I cannot believe that Jeff Gordon is retiring as a full time NASCAR driver. It seems like only yesterday that I was watching him race sprint cars on ESPN’s Thursday Night Thunder. He was a skinny fellow with a sad mustache and bad haircut; he looked like he would be more at home at a Rush concert than a dirt track.
Somewhere, I have a T-Shirt from his rookie NASCAR season in 1993. Yes, I am a fan, well… I supported him, and still do, to a certain extent. A lot of stuff changed when Dodge came back into the sport in 2001, but now they are gone, and that is a rant for another time.
I almost attended Gordon’s debut race, since it was also Richard Petty’s final race, which was the 1992 season finale at Atlanta International Raceway, or had they changed the name to Atlanta Motor Speedway at that point? It’s hard to remember. All I know is, I haven’t been back since the track was needlessly reconfigured; but that too is another rant.
Unbeknown to anyone, until now, Gordon is the main reason I got back into NASCAR, after a few years of half-watching, and generally not giving a crap. I was so fed up after the way the sanctioning body treated Tim Richmond in 1988, that I didn’t feel like I wanted to waste any more time and money on a sport that would that would do someone so dirty. I’ve written about Richmond before, on the twenty-fifth anniversary of his death, so I won’t reopen those wounds again.
What was it about Gordon that I liked? Hmm… I think it was that he came from an open wheel background, as opposed to the traditional route of Late Model Stock cars. He was born in California, and his family moved to Indiana so that he could race with the adults at an earlier age. Is that the wisest move ever?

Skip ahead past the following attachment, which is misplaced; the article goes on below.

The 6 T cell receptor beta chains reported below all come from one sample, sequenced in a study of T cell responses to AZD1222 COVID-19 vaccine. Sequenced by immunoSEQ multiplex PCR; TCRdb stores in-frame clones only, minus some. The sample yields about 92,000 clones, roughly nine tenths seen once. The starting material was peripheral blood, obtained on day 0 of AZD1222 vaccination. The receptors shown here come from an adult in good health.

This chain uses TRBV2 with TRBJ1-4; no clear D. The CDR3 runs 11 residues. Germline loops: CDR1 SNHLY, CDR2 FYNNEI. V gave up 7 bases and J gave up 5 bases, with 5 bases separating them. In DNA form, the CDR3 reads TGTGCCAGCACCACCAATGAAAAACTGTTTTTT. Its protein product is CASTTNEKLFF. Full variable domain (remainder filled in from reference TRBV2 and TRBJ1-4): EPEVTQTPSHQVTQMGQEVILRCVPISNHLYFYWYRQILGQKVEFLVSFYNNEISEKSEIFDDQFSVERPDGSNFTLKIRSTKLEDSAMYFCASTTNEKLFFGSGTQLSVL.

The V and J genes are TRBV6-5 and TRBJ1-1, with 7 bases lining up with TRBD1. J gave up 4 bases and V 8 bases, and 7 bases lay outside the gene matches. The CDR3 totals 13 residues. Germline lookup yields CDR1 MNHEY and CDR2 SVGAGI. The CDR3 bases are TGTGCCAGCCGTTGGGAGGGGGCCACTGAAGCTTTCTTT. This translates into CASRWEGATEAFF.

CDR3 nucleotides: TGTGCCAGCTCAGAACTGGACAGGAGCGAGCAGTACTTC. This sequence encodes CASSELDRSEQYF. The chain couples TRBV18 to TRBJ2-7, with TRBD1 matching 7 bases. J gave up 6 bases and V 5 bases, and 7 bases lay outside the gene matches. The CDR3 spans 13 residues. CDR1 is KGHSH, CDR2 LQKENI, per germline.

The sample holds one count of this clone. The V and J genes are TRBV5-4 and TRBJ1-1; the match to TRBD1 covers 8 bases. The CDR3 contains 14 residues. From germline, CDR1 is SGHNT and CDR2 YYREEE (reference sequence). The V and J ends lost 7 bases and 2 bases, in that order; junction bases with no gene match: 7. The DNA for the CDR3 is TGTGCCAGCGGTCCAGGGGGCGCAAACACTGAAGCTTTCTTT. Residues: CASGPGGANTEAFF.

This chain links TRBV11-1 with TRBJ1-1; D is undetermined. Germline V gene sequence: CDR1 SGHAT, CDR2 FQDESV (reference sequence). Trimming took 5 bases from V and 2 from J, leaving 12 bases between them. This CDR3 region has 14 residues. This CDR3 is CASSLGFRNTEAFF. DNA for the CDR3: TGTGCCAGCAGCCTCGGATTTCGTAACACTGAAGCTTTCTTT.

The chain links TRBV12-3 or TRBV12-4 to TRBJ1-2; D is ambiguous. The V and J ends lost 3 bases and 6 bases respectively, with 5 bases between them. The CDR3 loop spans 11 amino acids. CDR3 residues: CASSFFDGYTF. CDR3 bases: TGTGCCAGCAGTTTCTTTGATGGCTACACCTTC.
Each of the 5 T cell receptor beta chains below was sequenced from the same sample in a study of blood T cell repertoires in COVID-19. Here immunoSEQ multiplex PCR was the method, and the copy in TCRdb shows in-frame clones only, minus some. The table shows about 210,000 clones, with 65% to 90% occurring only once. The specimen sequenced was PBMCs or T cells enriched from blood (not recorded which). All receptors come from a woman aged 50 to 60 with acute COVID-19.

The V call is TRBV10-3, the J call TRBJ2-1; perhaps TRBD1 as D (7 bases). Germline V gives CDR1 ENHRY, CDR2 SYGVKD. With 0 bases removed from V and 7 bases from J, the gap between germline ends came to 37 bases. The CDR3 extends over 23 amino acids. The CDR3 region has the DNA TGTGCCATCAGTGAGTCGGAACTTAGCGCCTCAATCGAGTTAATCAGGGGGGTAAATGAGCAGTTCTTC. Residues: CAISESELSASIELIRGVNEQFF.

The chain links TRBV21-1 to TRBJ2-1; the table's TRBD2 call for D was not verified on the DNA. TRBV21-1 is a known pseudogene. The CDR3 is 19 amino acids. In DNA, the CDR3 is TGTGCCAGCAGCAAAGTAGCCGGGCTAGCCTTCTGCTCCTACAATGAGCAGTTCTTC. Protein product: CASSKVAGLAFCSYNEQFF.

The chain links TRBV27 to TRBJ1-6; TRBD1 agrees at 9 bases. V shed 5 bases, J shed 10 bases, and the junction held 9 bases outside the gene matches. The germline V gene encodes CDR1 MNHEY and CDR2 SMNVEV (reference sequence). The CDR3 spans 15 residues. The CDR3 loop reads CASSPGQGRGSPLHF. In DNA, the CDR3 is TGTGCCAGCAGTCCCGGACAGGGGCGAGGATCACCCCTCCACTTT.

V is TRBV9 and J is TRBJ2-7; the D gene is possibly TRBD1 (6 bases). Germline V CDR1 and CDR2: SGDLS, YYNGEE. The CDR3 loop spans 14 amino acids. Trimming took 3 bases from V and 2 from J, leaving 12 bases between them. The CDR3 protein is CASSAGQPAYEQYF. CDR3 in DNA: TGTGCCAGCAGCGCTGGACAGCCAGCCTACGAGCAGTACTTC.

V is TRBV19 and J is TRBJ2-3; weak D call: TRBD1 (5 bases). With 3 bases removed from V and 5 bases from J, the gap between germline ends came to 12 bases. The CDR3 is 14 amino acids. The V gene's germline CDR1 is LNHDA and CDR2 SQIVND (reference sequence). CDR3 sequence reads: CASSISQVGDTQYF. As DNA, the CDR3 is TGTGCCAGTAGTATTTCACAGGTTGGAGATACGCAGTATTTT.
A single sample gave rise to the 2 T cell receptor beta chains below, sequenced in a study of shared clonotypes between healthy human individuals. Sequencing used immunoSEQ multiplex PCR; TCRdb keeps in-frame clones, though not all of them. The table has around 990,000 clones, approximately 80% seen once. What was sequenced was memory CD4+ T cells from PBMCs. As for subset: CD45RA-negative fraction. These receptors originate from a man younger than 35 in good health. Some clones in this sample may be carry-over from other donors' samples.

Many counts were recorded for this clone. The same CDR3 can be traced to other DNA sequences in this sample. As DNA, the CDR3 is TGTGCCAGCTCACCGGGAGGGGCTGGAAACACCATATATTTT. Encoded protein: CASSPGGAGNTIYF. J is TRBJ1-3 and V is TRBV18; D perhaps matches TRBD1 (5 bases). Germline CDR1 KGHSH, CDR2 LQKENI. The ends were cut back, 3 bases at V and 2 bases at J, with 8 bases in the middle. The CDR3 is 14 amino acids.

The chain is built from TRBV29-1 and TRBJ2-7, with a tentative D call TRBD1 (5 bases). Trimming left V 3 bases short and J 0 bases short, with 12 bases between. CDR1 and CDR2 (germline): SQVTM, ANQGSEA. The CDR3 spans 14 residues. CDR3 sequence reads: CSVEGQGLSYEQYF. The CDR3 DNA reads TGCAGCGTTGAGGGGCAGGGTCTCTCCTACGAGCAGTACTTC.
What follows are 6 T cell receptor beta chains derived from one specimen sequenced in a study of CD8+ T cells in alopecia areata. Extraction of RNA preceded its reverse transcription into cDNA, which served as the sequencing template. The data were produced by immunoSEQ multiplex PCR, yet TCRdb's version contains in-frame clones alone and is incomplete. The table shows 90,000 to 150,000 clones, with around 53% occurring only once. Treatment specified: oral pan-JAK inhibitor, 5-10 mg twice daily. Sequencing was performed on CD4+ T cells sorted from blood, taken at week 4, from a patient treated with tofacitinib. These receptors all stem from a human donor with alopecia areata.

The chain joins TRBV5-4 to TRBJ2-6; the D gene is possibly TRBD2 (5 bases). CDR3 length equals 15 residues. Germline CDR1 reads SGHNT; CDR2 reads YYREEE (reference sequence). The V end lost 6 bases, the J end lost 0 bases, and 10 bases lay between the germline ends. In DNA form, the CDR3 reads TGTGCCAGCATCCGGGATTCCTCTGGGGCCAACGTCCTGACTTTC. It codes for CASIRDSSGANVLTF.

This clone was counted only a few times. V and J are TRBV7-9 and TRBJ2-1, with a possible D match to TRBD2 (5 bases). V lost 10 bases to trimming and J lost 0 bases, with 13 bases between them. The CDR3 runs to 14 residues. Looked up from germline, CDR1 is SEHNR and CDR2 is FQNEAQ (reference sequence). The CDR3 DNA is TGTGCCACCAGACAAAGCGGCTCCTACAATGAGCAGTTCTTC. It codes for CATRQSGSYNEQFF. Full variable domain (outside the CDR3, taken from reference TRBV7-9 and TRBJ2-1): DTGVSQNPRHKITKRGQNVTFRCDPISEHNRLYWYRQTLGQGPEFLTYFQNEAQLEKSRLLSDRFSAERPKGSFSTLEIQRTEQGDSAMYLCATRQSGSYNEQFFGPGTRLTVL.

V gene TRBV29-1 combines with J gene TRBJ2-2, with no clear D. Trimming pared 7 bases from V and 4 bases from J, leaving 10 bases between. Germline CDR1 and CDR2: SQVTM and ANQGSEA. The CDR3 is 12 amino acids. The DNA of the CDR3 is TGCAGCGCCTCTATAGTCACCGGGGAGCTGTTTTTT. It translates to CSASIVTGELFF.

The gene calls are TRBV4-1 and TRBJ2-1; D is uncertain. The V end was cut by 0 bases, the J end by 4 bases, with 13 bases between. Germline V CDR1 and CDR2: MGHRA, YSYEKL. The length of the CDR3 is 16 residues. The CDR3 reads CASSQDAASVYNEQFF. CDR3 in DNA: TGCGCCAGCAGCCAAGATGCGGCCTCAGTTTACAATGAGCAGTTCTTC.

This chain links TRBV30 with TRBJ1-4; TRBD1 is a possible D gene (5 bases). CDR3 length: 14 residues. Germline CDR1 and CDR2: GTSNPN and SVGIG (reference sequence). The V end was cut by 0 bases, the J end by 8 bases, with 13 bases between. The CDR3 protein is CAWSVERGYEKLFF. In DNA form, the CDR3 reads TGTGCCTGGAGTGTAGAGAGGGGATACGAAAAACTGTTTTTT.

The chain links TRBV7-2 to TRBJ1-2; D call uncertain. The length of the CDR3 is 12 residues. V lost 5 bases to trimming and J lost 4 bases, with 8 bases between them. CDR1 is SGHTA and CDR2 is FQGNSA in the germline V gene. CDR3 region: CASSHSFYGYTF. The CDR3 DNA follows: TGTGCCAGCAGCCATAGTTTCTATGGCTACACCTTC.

In addition to NASCAR, I grew up watching, well, mostly reading about, Indy Cars and Formula 1. A lot of people in the South didn’t see this as “real racing,” but nothing could be farther from the truth. Yeah, F1 and Indy Cars don’t bang wheels or “trade paint” like stock cars, but often times the races are just as intense, albeit in a different fashion. I enjoyed it when drivers like A.J. Foyt, Mario Andretti, or other open wheel drivers would show up at a NASCAR race and take home the trophy. It didn’t happen often, but it was nice all the same.
Gordon could have gone into Indy Cars or F1, but would he have had the success that he has in NASCAR? Who knows? As with any sport, a lot of winning and losing is up to the team around you. Gordon was fortunate that team owner Rick Hendrick liked his driving ability. Yeah, Gordon crashed a lot during his rookie season, but Hendrick stuck with him, and his faith paid off big time.
Hendrick is one of the smartest people in the garage area. A smart idea was to listen to Gordon and hire Ray Evernham as crew chief, since Gordon liked working with him in what is now known as the Xfinity Series. That combination won three championships and a ton of races together. If Evernham hadn’t left Hendrick Motorsports in late 1999 to start his own team, and in doing so, bringing Dodge back into Cup, who knows how many trophies they would have won. And if Evernham hadn’t sold his team to George Gillett, Dodge might still have a presence in NASCAR. Or not. That too is another rant.
Gordon won a fourth championship in 2001 with Robbie Loomis as crew chief, but that was the final one up to this point. It seems that his era is over, and we are now in the Jimmie Johnson era, or is that over too? I still say that Johnson will win another title in 2016, since it seems that he is unable to win one in the first two seasons under any given points/Chase format. So, all you Johnson haters out there, pool your resoures, start a Kickstarter campaign, win the lotto, whatever it takes to get Dodge back into NASCAR, and throw the rest of the money at Johnson’s crew chief, Chad Knaus, and beg him to run the operation. It’s either that, or pray that NASCAR keep the same points system more than two years in a row.